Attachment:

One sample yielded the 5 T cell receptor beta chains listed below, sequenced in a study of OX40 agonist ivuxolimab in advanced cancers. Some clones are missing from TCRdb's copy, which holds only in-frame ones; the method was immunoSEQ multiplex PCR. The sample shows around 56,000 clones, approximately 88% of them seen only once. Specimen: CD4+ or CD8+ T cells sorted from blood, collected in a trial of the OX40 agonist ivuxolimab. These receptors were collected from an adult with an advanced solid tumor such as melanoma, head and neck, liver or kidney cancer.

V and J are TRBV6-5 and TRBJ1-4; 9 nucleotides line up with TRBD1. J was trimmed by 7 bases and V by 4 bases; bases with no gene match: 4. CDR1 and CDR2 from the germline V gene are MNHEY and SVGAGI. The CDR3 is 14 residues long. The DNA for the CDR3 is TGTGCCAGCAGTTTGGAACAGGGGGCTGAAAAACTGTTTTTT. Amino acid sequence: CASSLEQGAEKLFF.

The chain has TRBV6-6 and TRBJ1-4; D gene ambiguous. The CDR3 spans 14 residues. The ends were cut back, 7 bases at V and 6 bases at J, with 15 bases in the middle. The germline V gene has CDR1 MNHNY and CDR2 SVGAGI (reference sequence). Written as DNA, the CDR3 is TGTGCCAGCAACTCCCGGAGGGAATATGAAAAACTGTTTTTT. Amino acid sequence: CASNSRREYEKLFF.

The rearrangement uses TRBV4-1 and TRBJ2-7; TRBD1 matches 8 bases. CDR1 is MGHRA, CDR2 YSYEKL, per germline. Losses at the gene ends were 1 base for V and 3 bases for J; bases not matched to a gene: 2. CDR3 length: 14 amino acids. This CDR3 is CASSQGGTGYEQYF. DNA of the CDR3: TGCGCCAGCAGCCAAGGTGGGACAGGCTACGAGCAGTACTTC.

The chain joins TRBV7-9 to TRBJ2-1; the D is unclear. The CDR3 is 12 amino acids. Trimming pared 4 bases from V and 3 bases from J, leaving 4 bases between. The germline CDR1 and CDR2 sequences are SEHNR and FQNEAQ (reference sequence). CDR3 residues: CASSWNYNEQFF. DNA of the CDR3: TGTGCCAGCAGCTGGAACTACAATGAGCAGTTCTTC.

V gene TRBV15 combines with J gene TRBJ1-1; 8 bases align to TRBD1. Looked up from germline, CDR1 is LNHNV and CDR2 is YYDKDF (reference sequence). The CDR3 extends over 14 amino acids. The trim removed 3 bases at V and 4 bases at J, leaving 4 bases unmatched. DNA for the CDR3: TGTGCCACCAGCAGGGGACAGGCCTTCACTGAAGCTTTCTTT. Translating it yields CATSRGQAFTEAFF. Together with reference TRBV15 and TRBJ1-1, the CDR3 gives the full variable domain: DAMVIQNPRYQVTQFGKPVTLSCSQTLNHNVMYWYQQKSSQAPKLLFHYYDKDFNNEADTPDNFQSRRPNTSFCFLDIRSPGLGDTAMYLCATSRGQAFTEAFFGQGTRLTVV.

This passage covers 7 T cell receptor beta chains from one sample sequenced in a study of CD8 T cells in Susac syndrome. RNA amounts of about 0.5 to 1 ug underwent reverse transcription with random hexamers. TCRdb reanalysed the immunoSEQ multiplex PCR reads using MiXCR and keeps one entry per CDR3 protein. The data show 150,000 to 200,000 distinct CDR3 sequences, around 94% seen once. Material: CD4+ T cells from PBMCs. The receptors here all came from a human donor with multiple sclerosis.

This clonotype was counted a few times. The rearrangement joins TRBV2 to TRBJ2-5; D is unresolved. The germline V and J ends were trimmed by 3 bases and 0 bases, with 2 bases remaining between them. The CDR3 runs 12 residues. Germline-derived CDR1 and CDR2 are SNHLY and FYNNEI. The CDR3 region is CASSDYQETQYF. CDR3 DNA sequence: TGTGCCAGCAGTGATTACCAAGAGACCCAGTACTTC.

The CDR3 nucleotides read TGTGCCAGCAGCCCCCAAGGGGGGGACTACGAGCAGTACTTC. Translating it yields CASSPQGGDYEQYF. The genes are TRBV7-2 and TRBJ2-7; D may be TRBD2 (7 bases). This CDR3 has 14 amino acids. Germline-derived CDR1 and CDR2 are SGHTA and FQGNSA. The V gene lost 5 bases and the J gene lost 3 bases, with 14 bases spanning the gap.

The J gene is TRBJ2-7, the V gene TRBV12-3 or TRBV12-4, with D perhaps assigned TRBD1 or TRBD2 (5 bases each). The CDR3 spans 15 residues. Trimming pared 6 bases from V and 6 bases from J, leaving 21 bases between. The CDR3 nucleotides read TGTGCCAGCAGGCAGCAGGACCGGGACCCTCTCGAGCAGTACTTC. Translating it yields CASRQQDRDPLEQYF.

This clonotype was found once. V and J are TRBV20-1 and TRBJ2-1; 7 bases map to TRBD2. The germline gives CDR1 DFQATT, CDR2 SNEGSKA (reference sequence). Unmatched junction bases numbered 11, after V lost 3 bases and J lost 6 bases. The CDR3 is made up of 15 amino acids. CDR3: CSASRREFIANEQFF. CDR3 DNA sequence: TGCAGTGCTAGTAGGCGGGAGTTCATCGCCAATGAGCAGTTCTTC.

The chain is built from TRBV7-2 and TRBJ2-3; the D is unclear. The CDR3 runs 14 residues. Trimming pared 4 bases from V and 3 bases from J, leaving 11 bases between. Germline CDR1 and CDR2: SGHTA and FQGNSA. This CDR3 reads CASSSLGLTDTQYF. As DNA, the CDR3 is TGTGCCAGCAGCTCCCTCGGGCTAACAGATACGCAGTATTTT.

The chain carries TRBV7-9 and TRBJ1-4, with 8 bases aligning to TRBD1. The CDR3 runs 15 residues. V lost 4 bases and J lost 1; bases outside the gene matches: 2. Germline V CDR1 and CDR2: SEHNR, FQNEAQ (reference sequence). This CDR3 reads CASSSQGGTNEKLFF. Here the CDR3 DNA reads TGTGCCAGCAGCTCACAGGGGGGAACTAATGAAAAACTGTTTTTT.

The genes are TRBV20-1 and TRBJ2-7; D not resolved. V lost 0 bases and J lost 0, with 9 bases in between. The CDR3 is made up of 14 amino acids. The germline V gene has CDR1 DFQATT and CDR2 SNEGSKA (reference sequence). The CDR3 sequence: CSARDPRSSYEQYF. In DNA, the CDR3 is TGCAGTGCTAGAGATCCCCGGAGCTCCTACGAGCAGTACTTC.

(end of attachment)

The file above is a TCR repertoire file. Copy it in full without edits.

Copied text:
One sample yielded the 5 T cell receptor beta chains listed below, sequenced in a study of OX40 agonist ivuxolimab in advanced cancers. Some clones are missing from TCRdb's copy, which holds only in-frame ones; the method was immunoSEQ multiplex PCR. The sample shows around 56,000 clones, approximately 88% of them seen only once. Specimen: CD4+ or CD8+ T cells sorted from blood, collected in a trial of the OX40 agonist ivuxolimab. These receptors were collected from an adult with an advanced solid tumor such as melanoma, head and neck, liver or kidney cancer.

V and J are TRBV6-5 and TRBJ1-4; 9 nucleotides line up with TRBD1. J was trimmed by 7 bases and V by 4 bases; bases with no gene match: 4. CDR1 and CDR2 from the germline V gene are MNHEY and SVGAGI. The CDR3 is 14 residues long. The DNA for the CDR3 is TGTGCCAGCAGTTTGGAACAGGGGGCTGAAAAACTGTTTTTT. Amino acid sequence: CASSLEQGAEKLFF.

The chain has TRBV6-6 and TRBJ1-4; D gene ambiguous. The CDR3 spans 14 residues. The ends were cut back, 7 bases at V and 6 bases at J, with 15 bases in the middle. The germline V gene has CDR1 MNHNY and CDR2 SVGAGI (reference sequence). Written as DNA, the CDR3 is TGTGCCAGCAACTCCCGGAGGGAATATGAAAAACTGTTTTTT. Amino acid sequence: CASNSRREYEKLFF.

The rearrangement uses TRBV4-1 and TRBJ2-7; TRBD1 matches 8 bases. CDR1 is MGHRA, CDR2 YSYEKL, per germline. Losses at the gene ends were 1 base for V and 3 bases for J; bases not matched to a gene: 2. CDR3 length: 14 amino acids. This CDR3 is CASSQGGTGYEQYF. DNA of the CDR3: TGCGCCAGCAGCCAAGGTGGGACAGGCTACGAGCAGTACTTC.

The chain joins TRBV7-9 to TRBJ2-1; the D is unclear. The CDR3 is 12 amino acids. Trimming pared 4 bases from V and 3 bases from J, leaving 4 bases between. The germline CDR1 and CDR2 sequences are SEHNR and FQNEAQ (reference sequence). CDR3 residues: CASSWNYNEQFF. DNA of the CDR3: TGTGCCAGCAGCTGGAACTACAATGAGCAGTTCTTC.

V gene TRBV15 combines with J gene TRBJ1-1; 8 bases align to TRBD1. Looked up from germline, CDR1 is LNHNV and CDR2 is YYDKDF (reference sequence). The CDR3 extends over 14 amino acids. The trim removed 3 bases at V and 4 bases at J, leaving 4 bases unmatched. DNA for the CDR3: TGTGCCACCAGCAGGGGACAGGCCTTCACTGAAGCTTTCTTT. Translating it yields CATSRGQAFTEAFF. Together with reference TRBV15 and TRBJ1-1, the CDR3 gives the full variable domain: DAMVIQNPRYQVTQFGKPVTLSCSQTLNHNVMYWYQQKSSQAPKLLFHYYDKDFNNEADTPDNFQSRRPNTSFCFLDIRSPGLGDTAMYLCATSRGQAFTEAFFGQGTRLTVV.

This passage covers 7 T cell receptor beta chains from one sample sequenced in a study of CD8 T cells in Susac syndrome. RNA amounts of about 0.5 to 1 ug underwent reverse transcription with random hexamers. TCRdb reanalysed the immunoSEQ multiplex PCR reads using MiXCR and keeps one entry per CDR3 protein. The data show 150,000 to 200,000 distinct CDR3 sequences, around 94% seen once. Material: CD4+ T cells from PBMCs. The receptors here all came from a human donor with multiple sclerosis.

This clonotype was counted a few times. The rearrangement joins TRBV2 to TRBJ2-5; D is unresolved. The germline V and J ends were trimmed by 3 bases and 0 bases, with 2 bases remaining between them. The CDR3 runs 12 residues. Germline-derived CDR1 and CDR2 are SNHLY and FYNNEI. The CDR3 region is CASSDYQETQYF. CDR3 DNA sequence: TGTGCCAGCAGTGATTACCAAGAGACCCAGTACTTC.

The CDR3 nucleotides read TGTGCCAGCAGCCCCCAAGGGGGGGACTACGAGCAGTACTTC. Translating it yields CASSPQGGDYEQYF. The genes are TRBV7-2 and TRBJ2-7; D may be TRBD2 (7 bases). This CDR3 has 14 amino acids. Germline-derived CDR1 and CDR2 are SGHTA and FQGNSA. The V gene lost 5 bases and the J gene lost 3 bases, with 14 bases spanning the gap.

The J gene is TRBJ2-7, the V gene TRBV12-3 or TRBV12-4, with D perhaps assigned TRBD1 or TRBD2 (5 bases each). The CDR3 spans 15 residues. Trimming pared 6 bases from V and 6 bases from J, leaving 21 bases between. The CDR3 nucleotides read TGTGCCAGCAGGCAGCAGGACCGGGACCCTCTCGAGCAGTACTTC. Translating it yields CASRQQDRDPLEQYF.

This clonotype was found once. V and J are TRBV20-1 and TRBJ2-1; 7 bases map to TRBD2. The germline gives CDR1 DFQATT, CDR2 SNEGSKA (reference sequence). Unmatched junction bases numbered 11, after V lost 3 bases and J lost 6 bases. The CDR3 is made up of 15 amino acids. CDR3: CSASRREFIANEQFF. CDR3 DNA sequence: TGCAGTGCTAGTAGGCGGGAGTTCATCGCCAATGAGCAGTTCTTC.

The chain is built from TRBV7-2 and TRBJ2-3; the D is unclear. The CDR3 runs 14 residues. Trimming pared 4 bases from V and 3 bases from J, leaving 11 bases between. Germline CDR1 and CDR2: SGHTA and FQGNSA. This CDR3 reads CASSSLGLTDTQYF. As DNA, the CDR3 is TGTGCCAGCAGCTCCCTCGGGCTAACAGATACGCAGTATTTT.

The chain carries TRBV7-9 and TRBJ1-4, with 8 bases aligning to TRBD1. The CDR3 runs 15 residues. V lost 4 bases and J lost 1; bases outside the gene matches: 2. Germline V CDR1 and CDR2: SEHNR, FQNEAQ (reference sequence). This CDR3 reads CASSSQGGTNEKLFF. Here the CDR3 DNA reads TGTGCCAGCAGCTCACAGGGGGGAACTAATGAAAAACTGTTTTTT.

The genes are TRBV20-1 and TRBJ2-7; D not resolved. V lost 0 bases and J lost 0, with 9 bases in between. The CDR3 is made up of 14 amino acids. The germline V gene has CDR1 DFQATT and CDR2 SNEGSKA (reference sequence). The CDR3 sequence: CSARDPRSSYEQYF. In DNA, the CDR3 is TGCAGTGCTAGAGATCCCCGGAGCTCCTACGAGCAGTACTTC.